John Redwood asks why comprehensive schools don't work.
Is it structural? One could ask how many comps have enough able students who (crucially) want to learn. If there aren't enough to form separate sets, the right ethos can't be engendered, leaving the able and ambitious to struggle to learn against the background of continual low level disorder.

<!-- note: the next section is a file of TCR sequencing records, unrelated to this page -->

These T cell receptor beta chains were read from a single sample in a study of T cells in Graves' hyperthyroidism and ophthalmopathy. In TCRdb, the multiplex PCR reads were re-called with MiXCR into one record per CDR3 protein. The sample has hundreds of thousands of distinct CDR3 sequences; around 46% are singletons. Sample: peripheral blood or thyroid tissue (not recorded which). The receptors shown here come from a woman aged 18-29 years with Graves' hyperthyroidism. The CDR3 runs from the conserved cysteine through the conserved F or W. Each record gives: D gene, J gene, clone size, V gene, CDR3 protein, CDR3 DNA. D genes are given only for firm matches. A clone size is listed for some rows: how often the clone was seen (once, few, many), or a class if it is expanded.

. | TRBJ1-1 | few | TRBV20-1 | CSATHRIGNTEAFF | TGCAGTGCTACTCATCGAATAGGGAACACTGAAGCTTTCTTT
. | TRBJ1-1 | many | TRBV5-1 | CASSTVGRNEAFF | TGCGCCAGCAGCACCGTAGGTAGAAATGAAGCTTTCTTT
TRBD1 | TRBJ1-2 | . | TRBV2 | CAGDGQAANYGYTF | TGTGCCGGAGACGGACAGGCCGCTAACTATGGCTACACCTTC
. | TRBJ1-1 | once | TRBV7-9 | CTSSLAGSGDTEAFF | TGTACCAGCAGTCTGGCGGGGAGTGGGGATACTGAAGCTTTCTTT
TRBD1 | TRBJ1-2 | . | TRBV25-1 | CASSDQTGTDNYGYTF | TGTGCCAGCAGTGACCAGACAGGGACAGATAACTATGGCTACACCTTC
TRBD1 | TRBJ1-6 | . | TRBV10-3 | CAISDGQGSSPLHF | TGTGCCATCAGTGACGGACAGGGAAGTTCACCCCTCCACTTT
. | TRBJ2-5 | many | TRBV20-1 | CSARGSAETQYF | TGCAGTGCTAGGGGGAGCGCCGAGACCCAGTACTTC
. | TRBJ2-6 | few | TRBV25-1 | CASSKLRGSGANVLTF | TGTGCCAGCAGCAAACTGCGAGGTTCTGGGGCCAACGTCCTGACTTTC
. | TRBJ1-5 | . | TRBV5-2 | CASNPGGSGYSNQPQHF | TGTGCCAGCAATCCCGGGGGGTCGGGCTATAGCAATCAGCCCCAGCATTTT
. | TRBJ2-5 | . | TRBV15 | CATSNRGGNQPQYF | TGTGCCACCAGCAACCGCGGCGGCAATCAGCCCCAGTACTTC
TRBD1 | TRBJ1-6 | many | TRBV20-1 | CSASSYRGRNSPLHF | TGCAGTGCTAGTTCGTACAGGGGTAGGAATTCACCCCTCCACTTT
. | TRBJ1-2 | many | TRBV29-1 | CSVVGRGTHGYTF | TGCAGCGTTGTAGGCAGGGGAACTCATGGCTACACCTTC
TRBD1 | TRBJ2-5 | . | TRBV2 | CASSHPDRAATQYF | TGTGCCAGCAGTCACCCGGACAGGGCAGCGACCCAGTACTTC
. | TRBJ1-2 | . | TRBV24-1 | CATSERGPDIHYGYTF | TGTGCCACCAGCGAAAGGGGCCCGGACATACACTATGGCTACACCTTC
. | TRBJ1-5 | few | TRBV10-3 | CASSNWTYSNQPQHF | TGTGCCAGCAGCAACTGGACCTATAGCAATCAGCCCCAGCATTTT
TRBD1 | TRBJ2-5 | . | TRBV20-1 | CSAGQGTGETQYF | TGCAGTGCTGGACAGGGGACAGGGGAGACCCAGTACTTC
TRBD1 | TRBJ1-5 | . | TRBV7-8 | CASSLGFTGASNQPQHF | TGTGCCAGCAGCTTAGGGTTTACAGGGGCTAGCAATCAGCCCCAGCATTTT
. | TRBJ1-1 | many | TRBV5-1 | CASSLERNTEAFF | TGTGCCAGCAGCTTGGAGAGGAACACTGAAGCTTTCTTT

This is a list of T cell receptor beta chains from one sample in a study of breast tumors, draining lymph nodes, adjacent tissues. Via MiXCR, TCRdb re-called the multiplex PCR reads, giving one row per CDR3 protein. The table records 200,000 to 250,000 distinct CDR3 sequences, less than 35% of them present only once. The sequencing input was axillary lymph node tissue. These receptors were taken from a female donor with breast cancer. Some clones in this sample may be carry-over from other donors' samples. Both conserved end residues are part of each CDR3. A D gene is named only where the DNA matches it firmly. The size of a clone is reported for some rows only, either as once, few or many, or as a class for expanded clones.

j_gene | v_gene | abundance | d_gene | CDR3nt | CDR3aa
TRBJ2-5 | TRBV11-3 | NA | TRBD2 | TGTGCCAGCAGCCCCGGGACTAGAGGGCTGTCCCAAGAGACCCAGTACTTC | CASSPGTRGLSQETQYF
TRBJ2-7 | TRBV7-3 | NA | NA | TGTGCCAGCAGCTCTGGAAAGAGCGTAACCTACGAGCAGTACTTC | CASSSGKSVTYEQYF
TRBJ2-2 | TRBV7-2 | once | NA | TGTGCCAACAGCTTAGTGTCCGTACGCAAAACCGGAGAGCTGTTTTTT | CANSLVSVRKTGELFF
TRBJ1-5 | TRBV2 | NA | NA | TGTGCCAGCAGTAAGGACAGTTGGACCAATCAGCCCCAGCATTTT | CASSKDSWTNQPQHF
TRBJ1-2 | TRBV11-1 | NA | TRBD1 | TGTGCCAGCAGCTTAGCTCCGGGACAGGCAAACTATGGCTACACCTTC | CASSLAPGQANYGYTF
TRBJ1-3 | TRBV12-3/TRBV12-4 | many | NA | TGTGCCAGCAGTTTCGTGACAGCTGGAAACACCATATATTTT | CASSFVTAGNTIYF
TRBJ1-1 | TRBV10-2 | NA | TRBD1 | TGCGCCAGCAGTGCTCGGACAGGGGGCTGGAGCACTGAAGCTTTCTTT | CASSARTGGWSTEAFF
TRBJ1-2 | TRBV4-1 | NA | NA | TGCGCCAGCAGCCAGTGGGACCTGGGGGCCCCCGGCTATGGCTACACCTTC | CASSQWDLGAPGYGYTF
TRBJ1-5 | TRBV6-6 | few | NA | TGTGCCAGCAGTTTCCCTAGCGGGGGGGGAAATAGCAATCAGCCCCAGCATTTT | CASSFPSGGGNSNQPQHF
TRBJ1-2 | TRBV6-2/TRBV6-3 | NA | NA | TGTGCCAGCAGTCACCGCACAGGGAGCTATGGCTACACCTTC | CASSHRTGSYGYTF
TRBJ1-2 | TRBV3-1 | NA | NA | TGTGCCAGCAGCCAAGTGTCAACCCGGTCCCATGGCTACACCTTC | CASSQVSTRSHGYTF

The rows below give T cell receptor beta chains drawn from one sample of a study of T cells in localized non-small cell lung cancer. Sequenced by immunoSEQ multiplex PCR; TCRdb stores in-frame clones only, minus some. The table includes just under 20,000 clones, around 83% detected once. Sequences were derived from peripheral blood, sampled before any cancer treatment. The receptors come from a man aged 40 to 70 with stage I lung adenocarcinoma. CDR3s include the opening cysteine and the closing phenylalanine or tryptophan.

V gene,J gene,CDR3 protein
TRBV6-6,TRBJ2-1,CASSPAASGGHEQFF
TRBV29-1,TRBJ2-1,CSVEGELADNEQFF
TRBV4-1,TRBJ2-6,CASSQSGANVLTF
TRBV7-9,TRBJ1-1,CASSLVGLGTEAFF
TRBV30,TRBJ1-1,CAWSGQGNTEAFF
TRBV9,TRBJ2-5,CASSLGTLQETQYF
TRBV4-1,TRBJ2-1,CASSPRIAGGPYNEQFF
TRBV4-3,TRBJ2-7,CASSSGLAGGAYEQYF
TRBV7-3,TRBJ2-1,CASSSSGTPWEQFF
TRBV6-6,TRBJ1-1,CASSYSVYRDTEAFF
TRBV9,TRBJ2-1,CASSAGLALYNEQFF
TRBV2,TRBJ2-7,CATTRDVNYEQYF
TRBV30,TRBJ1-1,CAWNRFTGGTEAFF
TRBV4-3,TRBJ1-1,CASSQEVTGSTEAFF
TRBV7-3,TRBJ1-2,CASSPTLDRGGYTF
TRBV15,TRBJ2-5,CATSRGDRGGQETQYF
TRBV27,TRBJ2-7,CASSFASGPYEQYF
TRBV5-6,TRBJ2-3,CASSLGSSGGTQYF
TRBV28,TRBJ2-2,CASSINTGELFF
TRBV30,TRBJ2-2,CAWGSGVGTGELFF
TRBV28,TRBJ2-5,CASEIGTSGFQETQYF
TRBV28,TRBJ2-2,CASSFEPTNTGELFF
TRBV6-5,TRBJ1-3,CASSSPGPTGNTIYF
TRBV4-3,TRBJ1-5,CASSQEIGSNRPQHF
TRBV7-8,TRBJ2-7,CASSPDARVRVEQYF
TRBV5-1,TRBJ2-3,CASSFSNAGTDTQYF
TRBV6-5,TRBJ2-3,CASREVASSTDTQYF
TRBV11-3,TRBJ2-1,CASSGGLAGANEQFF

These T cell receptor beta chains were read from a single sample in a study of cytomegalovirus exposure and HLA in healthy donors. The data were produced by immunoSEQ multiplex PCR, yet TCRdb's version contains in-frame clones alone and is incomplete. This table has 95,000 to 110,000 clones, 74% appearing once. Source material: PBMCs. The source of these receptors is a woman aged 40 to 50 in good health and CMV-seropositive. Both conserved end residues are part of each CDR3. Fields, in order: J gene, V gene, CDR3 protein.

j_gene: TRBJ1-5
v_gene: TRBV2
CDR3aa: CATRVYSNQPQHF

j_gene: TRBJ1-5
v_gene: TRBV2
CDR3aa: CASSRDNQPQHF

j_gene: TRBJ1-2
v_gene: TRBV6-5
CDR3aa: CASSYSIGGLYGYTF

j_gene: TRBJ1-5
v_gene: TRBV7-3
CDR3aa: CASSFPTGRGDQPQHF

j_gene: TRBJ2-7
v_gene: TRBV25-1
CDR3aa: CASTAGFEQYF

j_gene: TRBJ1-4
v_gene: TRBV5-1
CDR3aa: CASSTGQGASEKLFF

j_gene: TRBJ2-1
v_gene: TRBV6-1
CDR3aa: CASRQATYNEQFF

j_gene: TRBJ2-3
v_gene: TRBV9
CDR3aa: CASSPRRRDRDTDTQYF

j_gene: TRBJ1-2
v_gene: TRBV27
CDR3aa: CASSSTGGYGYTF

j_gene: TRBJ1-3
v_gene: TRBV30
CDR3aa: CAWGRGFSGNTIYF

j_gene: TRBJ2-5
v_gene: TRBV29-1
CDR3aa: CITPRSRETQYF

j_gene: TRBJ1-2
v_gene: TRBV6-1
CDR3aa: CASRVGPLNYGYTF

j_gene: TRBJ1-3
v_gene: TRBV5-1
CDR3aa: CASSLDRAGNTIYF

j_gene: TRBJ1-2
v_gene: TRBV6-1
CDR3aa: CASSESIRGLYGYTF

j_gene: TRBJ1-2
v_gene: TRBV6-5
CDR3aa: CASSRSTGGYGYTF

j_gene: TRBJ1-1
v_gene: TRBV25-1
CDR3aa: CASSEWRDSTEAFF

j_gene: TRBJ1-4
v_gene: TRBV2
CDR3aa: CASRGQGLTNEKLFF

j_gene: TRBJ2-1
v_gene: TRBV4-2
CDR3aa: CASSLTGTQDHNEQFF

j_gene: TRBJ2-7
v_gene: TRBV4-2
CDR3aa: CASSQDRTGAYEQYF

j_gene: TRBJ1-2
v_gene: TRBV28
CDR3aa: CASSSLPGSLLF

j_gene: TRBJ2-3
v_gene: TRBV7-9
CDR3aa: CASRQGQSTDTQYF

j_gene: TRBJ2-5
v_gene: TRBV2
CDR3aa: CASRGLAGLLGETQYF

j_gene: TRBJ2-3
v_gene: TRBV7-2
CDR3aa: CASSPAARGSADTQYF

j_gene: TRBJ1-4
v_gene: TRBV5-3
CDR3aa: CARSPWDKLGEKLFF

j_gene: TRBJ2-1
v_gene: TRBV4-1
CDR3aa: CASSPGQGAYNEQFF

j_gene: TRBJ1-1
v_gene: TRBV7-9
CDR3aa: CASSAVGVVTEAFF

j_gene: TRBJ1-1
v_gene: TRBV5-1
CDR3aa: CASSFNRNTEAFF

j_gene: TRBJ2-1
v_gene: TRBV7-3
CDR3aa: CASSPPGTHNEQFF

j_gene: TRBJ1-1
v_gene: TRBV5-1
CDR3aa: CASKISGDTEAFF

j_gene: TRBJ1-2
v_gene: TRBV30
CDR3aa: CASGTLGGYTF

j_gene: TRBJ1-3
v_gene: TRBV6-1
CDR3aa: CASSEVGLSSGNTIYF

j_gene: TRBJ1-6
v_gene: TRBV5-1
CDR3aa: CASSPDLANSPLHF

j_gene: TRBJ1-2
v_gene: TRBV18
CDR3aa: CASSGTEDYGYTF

That's one argument. But if Sir Michael Wilshaw could make it work in Hackney, why can't it happen across the land?
Has he shown that excellence can be achieved within the comprehensive structure? Some comps celebrate mediocrity and tolerate bad teaching.
If comprehensive schools can be made to work, what does that tell us about the head teachers who aren't realising pupils' potential? What proportion of head teachers are failing, and what should be done about them?